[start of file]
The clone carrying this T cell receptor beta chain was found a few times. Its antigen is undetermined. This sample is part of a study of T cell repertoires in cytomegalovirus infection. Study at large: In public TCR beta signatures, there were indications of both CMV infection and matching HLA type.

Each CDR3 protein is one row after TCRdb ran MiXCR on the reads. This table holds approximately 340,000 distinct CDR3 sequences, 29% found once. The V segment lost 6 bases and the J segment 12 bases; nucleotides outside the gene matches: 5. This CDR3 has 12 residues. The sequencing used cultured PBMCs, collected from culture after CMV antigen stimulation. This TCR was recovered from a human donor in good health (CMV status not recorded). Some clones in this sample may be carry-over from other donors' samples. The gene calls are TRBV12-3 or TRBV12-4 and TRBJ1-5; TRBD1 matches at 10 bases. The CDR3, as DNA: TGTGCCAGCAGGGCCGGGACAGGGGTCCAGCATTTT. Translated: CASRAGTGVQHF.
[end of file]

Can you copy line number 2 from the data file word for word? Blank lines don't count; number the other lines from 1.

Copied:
Each CDR3 protein is one row after TCRdb ran MiXCR on the reads. This table holds approximately 340,000 distinct CDR3 sequences, 29% found once. The V segment lost 6 bases and the J segment 12 bases; nucleotides outside the gene matches: 5. This CDR3 has 12 residues. The sequencing used cultured PBMCs, collected from culture after CMV antigen stimulation. This TCR was recovered from a human donor in good health (CMV status not recorded). Some clones in this sample may be carry-over from other donors' samples. The gene calls are TRBV12-3 or TRBV12-4 and TRBJ1-5; TRBD1 matches at 10 bases. The CDR3, as DNA: TGTGCCAGCAGGGCCGGGACAGGGGTCCAGCATTTT. Translated: CASRAGTGVQHF.